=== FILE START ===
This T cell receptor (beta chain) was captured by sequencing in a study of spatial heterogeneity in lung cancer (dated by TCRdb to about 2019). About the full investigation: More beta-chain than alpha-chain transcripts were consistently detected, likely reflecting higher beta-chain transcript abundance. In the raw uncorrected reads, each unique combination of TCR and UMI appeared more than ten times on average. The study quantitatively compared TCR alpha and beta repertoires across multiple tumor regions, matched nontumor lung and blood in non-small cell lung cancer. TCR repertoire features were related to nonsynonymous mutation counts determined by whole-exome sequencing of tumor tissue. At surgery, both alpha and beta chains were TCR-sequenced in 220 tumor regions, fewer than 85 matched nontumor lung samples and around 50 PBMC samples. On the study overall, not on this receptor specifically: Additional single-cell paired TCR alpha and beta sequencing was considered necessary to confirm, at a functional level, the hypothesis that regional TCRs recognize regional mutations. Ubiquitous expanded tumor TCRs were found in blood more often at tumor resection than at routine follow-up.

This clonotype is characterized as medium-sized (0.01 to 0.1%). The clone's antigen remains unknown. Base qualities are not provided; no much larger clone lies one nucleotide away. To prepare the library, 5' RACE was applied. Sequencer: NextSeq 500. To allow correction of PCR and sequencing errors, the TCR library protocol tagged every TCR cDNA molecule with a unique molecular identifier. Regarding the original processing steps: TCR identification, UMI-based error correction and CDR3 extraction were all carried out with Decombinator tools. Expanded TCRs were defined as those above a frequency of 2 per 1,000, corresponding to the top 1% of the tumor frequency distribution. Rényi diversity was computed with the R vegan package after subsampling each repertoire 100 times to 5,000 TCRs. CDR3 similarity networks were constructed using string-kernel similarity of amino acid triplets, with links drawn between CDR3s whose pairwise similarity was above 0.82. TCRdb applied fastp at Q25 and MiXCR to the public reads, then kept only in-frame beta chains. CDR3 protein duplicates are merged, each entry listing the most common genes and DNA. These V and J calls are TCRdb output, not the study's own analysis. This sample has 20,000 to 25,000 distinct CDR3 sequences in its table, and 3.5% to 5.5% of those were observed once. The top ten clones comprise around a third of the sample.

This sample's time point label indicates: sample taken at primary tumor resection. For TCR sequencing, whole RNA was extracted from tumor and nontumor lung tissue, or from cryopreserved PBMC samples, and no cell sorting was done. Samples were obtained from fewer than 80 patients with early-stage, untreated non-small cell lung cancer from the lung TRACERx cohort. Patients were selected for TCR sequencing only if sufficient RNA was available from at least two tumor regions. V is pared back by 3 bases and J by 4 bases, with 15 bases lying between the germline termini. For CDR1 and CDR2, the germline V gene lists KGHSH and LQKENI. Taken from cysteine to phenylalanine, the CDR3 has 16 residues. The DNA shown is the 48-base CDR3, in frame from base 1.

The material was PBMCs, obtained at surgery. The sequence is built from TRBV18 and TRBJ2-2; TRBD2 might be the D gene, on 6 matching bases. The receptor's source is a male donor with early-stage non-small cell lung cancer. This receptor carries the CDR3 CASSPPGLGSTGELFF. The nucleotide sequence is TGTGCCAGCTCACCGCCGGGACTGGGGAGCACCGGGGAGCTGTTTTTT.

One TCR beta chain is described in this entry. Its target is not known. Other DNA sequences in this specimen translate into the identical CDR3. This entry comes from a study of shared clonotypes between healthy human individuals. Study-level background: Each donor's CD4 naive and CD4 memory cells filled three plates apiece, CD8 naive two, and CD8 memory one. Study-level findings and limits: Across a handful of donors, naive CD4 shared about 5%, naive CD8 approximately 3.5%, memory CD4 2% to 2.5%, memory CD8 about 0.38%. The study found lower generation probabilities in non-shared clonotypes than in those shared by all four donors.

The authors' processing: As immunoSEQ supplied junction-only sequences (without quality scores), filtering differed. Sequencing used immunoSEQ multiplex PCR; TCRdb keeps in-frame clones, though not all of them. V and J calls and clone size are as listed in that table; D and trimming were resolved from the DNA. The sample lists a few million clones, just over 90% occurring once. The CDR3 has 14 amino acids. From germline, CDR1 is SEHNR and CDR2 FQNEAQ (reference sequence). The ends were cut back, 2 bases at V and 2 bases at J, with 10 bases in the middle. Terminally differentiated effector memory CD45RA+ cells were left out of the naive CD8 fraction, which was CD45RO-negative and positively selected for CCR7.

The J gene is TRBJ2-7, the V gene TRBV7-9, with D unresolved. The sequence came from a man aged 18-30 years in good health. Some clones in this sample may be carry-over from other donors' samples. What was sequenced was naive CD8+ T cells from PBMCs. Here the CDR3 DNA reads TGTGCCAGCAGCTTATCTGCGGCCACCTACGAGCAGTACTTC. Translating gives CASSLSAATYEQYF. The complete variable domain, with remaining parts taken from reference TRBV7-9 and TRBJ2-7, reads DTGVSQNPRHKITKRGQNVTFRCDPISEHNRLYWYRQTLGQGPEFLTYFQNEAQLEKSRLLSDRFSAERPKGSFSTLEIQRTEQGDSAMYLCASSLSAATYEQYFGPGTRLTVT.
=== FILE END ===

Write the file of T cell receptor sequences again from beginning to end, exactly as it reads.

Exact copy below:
This T cell receptor (beta chain) was captured by sequencing in a study of spatial heterogeneity in lung cancer (dated by TCRdb to about 2019). About the full investigation: More beta-chain than alpha-chain transcripts were consistently detected, likely reflecting higher beta-chain transcript abundance. In the raw uncorrected reads, each unique combination of TCR and UMI appeared more than ten times on average. The study quantitatively compared TCR alpha and beta repertoires across multiple tumor regions, matched nontumor lung and blood in non-small cell lung cancer. TCR repertoire features were related to nonsynonymous mutation counts determined by whole-exome sequencing of tumor tissue. At surgery, both alpha and beta chains were TCR-sequenced in 220 tumor regions, fewer than 85 matched nontumor lung samples and around 50 PBMC samples. On the study overall, not on this receptor specifically: Additional single-cell paired TCR alpha and beta sequencing was considered necessary to confirm, at a functional level, the hypothesis that regional TCRs recognize regional mutations. Ubiquitous expanded tumor TCRs were found in blood more often at tumor resection than at routine follow-up.

This clonotype is characterized as medium-sized (0.01 to 0.1%). The clone's antigen remains unknown. Base qualities are not provided; no much larger clone lies one nucleotide away. To prepare the library, 5' RACE was applied. Sequencer: NextSeq 500. To allow correction of PCR and sequencing errors, the TCR library protocol tagged every TCR cDNA molecule with a unique molecular identifier. Regarding the original processing steps: TCR identification, UMI-based error correction and CDR3 extraction were all carried out with Decombinator tools. Expanded TCRs were defined as those above a frequency of 2 per 1,000, corresponding to the top 1% of the tumor frequency distribution. Rényi diversity was computed with the R vegan package after subsampling each repertoire 100 times to 5,000 TCRs. CDR3 similarity networks were constructed using string-kernel similarity of amino acid triplets, with links drawn between CDR3s whose pairwise similarity was above 0.82. TCRdb applied fastp at Q25 and MiXCR to the public reads, then kept only in-frame beta chains. CDR3 protein duplicates are merged, each entry listing the most common genes and DNA. These V and J calls are TCRdb output, not the study's own analysis. This sample has 20,000 to 25,000 distinct CDR3 sequences in its table, and 3.5% to 5.5% of those were observed once. The top ten clones comprise around a third of the sample.

This sample's time point label indicates: sample taken at primary tumor resection. For TCR sequencing, whole RNA was extracted from tumor and nontumor lung tissue, or from cryopreserved PBMC samples, and no cell sorting was done. Samples were obtained from fewer than 80 patients with early-stage, untreated non-small cell lung cancer from the lung TRACERx cohort. Patients were selected for TCR sequencing only if sufficient RNA was available from at least two tumor regions. V is pared back by 3 bases and J by 4 bases, with 15 bases lying between the germline termini. For CDR1 and CDR2, the germline V gene lists KGHSH and LQKENI. Taken from cysteine to phenylalanine, the CDR3 has 16 residues. The DNA shown is the 48-base CDR3, in frame from base 1.

The material was PBMCs, obtained at surgery. The sequence is built from TRBV18 and TRBJ2-2; TRBD2 might be the D gene, on 6 matching bases. The receptor's source is a male donor with early-stage non-small cell lung cancer. This receptor carries the CDR3 CASSPPGLGSTGELFF. The nucleotide sequence is TGTGCCAGCTCACCGCCGGGACTGGGGAGCACCGGGGAGCTGTTTTTT.

One TCR beta chain is described in this entry. Its target is not known. Other DNA sequences in this specimen translate into the identical CDR3. This entry comes from a study of shared clonotypes between healthy human individuals. Study-level background: Each donor's CD4 naive and CD4 memory cells filled three plates apiece, CD8 naive two, and CD8 memory one. Study-level findings and limits: Across a handful of donors, naive CD4 shared about 5%, naive CD8 approximately 3.5%, memory CD4 2% to 2.5%, memory CD8 about 0.38%. The study found lower generation probabilities in non-shared clonotypes than in those shared by all four donors.

The authors' processing: As immunoSEQ supplied junction-only sequences (without quality scores), filtering differed. Sequencing used immunoSEQ multiplex PCR; TCRdb keeps in-frame clones, though not all of them. V and J calls and clone size are as listed in that table; D and trimming were resolved from the DNA. The sample lists a few million clones, just over 90% occurring once. The CDR3 has 14 amino acids. From germline, CDR1 is SEHNR and CDR2 FQNEAQ (reference sequence). The ends were cut back, 2 bases at V and 2 bases at J, with 10 bases in the middle. Terminally differentiated effector memory CD45RA+ cells were left out of the naive CD8 fraction, which was CD45RO-negative and positively selected for CCR7.

The J gene is TRBJ2-7, the V gene TRBV7-9, with D unresolved. The sequence came from a man aged 18-30 years in good health. Some clones in this sample may be carry-over from other donors' samples. What was sequenced was naive CD8+ T cells from PBMCs. Here the CDR3 DNA reads TGTGCCAGCAGCTTATCTGCGGCCACCTACGAGCAGTACTTC. Translating gives CASSLSAATYEQYF. The complete variable domain, with remaining parts taken from reference TRBV7-9 and TRBJ2-7, reads DTGVSQNPRHKITKRGQNVTFRCDPISEHNRLYWYRQTLGQGPEFLTYFQNEAQLEKSRLLSDRFSAERPKGSFSTLEIQRTEQGDSAMYLCASSLSAATYEQYFGPGTRLTVT.